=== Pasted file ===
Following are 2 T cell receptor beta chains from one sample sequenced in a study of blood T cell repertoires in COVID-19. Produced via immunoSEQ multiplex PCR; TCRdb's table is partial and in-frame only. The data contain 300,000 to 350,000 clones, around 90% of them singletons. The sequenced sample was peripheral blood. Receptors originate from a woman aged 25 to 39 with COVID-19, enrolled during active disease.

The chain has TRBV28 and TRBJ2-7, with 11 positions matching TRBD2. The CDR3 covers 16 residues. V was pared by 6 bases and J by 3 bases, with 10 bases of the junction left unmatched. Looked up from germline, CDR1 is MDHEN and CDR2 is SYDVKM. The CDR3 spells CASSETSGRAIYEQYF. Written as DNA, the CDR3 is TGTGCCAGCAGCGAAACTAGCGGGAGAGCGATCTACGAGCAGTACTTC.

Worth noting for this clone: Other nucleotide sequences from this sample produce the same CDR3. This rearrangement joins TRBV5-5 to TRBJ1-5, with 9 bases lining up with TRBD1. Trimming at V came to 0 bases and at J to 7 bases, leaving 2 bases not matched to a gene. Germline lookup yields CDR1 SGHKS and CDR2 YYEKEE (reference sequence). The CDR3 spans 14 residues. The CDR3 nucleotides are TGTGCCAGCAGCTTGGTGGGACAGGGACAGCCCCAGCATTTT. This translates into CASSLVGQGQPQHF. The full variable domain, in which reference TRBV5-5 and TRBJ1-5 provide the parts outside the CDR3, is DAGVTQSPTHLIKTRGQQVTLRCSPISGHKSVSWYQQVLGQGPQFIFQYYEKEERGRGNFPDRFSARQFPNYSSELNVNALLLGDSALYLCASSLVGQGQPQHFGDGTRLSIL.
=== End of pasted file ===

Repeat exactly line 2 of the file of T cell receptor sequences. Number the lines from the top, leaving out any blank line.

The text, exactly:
The chain has TRBV28 and TRBJ2-7, with 11 positions matching TRBD2. The CDR3 covers 16 residues. V was pared by 6 bases and J by 3 bases, with 10 bases of the junction left unmatched. Looked up from germline, CDR1 is MDHEN and CDR2 is SYDVKM. The CDR3 spells CASSETSGRAIYEQYF. Written as DNA, the CDR3 is TGTGCCAGCAGCGAAACTAGCGGGAGAGCGATCTACGAGCAGTACTTC.